- The purchase and sale of derivatives (especially options) are restricted to hedging of its own positions.
If only one of the above-mentioned criteria is not fulfilled, then tax authorities further test the case in view of the criteria developed by the Federal Supreme Court in accordance with the following weighting:
The following criteria are at the forefront:
- The size of the overall transaction volume:
A short holding period indicates, that the tax payer predominantly aims for rapid earnings and is not trading for investment purposes. Additionally, the relationship between the number of transactions and assets under management should be considered.
- The use of derivatives to hedge participations
Whenever the use of derivatives exceeds hedging of participation risks and when the turnover in derivative positions is considerably high, then this indicates that the taxpayer deals in securities in the course of a self-employed activity.
- The use of substantial debt capital to finance the transactions
The taxpayer bears a higher risk when financing the transaction by borrowed money and therefore a higher use of debt capital indicates that he deals in securities in the course of a self-employed activity
Criteria of subordinate importance:
- A systematic and planned approach
Whether someone deals in securities in the course of a self-employed activity demands that this person is doing these trades in an organized manner, for example in the form of an organized company or that outwards to the other market participants it seems clear that the taxpayer is acting in the course of a self-employed activity.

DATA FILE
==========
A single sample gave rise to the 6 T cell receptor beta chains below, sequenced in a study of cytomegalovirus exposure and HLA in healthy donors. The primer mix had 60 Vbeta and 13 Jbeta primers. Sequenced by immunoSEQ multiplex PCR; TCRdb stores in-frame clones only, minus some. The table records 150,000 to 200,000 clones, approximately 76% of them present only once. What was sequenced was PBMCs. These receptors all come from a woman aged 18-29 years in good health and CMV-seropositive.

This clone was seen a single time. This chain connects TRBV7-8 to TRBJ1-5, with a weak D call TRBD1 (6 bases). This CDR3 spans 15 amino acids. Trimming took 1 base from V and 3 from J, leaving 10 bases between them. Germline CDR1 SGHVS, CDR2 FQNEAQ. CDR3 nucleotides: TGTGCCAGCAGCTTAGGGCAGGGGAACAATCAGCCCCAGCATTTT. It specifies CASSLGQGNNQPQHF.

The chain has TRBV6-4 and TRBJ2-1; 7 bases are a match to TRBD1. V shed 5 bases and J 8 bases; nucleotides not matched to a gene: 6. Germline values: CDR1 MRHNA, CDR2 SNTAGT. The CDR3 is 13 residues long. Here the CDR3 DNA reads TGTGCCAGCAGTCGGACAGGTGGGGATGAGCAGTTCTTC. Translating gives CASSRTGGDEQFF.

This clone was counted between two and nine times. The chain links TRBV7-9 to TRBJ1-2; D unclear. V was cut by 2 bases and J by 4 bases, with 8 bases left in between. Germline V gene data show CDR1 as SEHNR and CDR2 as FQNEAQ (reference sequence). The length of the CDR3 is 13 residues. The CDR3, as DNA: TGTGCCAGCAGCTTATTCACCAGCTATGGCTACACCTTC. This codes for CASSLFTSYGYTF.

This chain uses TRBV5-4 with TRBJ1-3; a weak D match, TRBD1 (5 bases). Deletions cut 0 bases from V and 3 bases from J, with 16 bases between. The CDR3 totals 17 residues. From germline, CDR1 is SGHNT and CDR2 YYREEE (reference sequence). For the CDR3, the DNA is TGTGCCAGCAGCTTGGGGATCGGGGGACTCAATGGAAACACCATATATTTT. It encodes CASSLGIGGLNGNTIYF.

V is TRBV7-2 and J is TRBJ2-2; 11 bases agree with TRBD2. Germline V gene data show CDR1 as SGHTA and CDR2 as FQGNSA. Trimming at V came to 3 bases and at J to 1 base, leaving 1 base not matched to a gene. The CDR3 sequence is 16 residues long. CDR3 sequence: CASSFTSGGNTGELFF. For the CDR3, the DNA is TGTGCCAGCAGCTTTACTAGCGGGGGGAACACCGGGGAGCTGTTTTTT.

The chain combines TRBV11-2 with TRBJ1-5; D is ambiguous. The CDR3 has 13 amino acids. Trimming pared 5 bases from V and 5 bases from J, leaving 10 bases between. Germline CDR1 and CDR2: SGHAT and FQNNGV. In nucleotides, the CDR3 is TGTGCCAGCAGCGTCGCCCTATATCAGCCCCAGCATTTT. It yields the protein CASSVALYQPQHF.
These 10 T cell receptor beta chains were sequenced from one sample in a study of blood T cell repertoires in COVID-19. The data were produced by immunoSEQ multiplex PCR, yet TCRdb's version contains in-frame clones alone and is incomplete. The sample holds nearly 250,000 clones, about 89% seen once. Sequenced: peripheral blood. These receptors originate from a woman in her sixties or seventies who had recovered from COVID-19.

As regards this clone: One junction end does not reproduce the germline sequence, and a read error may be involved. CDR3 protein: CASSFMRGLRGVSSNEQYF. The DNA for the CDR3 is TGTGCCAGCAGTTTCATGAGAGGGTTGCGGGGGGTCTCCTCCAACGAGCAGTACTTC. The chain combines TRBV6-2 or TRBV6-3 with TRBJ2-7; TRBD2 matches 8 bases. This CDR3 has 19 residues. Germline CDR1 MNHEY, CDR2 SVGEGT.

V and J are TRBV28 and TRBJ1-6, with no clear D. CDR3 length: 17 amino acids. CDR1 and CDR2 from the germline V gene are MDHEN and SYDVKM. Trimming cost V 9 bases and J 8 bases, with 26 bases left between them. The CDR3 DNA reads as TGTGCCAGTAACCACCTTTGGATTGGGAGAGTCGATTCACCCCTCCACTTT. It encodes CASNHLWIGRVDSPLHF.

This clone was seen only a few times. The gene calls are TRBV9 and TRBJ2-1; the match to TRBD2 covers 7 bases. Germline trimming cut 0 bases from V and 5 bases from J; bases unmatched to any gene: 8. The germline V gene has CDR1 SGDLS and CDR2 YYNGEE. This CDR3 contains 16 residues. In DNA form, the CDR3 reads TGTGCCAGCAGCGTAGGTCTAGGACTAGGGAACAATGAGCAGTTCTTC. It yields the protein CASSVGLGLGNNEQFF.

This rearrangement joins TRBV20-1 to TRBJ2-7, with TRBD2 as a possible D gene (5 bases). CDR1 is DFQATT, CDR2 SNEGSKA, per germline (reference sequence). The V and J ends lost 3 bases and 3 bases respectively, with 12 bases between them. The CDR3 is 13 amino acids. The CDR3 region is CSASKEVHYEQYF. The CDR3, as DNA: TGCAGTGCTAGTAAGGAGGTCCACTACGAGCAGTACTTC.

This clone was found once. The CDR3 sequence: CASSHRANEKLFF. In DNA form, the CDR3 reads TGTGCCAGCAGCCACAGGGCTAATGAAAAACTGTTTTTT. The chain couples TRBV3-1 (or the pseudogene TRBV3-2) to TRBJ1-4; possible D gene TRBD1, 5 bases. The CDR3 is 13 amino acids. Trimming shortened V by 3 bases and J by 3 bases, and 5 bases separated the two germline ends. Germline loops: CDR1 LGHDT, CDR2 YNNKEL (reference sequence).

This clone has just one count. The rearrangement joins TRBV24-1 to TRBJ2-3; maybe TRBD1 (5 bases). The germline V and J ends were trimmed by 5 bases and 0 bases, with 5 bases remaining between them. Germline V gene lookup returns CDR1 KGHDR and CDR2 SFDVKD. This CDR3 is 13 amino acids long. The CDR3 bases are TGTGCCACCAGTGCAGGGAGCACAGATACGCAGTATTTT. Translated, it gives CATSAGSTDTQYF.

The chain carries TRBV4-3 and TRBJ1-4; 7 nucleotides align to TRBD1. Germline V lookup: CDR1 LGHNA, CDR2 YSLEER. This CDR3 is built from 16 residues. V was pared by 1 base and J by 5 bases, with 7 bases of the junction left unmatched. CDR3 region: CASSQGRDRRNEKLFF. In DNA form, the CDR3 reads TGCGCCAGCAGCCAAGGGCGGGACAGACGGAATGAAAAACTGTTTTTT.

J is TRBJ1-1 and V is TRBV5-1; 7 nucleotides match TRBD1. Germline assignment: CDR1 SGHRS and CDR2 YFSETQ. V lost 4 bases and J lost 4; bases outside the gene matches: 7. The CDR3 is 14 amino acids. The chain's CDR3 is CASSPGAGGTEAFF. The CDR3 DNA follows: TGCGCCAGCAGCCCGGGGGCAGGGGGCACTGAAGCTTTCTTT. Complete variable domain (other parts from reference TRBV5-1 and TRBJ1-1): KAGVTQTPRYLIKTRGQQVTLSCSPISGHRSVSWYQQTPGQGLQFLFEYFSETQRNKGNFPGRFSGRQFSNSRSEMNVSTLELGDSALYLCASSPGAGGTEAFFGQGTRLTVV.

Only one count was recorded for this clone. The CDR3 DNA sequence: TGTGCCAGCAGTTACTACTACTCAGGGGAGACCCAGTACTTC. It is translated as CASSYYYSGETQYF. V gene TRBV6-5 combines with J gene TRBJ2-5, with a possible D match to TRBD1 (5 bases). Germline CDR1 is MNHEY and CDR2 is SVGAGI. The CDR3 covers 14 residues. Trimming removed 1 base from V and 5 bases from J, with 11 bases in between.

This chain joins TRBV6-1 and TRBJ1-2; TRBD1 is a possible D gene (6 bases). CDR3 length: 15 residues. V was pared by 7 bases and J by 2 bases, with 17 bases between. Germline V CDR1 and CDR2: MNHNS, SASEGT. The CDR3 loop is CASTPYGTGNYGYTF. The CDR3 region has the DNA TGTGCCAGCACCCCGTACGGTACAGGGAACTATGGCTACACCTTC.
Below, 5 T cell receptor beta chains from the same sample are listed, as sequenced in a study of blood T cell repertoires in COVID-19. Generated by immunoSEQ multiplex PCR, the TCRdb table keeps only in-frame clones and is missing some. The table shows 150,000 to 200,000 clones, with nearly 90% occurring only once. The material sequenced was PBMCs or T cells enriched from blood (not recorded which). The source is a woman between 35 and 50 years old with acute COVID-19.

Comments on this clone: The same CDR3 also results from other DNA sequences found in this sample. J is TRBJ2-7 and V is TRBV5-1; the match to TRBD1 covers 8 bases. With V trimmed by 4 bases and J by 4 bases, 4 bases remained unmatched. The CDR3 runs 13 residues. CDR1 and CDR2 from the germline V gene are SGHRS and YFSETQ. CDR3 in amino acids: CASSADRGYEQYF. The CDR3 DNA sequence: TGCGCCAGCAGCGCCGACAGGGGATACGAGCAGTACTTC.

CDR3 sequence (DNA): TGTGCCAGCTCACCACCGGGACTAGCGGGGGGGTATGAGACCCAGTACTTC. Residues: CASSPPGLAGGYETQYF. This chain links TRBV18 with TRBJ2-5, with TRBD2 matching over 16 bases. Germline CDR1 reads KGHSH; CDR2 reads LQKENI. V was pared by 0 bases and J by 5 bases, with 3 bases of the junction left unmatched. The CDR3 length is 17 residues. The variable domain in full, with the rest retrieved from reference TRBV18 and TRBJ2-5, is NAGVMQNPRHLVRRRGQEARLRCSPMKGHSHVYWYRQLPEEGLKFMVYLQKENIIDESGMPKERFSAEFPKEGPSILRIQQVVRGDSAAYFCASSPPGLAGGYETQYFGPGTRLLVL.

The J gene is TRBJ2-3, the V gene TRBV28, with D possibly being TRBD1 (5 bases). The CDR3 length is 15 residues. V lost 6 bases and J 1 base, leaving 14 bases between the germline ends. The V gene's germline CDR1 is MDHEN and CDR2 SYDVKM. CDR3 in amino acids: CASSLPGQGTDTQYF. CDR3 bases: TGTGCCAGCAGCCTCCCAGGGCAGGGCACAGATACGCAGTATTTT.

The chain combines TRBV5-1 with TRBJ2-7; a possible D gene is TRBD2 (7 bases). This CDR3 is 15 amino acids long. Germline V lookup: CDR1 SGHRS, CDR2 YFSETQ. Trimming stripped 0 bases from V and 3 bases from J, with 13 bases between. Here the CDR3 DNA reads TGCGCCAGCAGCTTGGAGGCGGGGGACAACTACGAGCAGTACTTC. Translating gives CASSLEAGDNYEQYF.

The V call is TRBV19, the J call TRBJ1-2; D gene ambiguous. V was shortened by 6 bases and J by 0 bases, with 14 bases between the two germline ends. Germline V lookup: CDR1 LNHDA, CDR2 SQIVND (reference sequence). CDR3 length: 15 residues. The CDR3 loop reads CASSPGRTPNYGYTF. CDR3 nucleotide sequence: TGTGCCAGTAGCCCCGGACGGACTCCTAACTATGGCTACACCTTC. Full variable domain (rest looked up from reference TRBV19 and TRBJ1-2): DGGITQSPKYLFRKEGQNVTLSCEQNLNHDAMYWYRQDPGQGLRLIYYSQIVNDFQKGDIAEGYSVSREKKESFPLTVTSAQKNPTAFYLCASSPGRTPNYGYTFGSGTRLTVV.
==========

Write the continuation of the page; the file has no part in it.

- The close relationship between the transaction and the professional activities of the taxpayer and the use of expertise
It is also relevant, whether the taxpayer has conducted the transactions by himself or through an authorized third party or whether there is a close relationship with his professional activity.
The question whether a taxpayer qualifies as a self-employed securities dealer is in accordance with the applicable administrative rules and jurisprudence often uncertain and not straightforward. The basis for assessment is imprecise and have been weighted differently by courts on a case by case basis. In theory, the threshold for applying the standard for self-employed activity seems to be low. However, practice has shown that cantons are rather reluctant in applying the standard strictly. This situation creates substantial legal uncertainty for taxpayers dealing in securities.
Furthermore, it must be noted that many cantons have developed other rules for the qualification of self-employed securities dealers for cantonal- and communal income tax purposes. It is therefore recommended that persons dealing in securities consider the above-mentioned tax risks and review on a regular basis whether their investment strategies and behaviour is in line with the applicable tax rules and jurisprudence in order to avoid unpleasant surprises.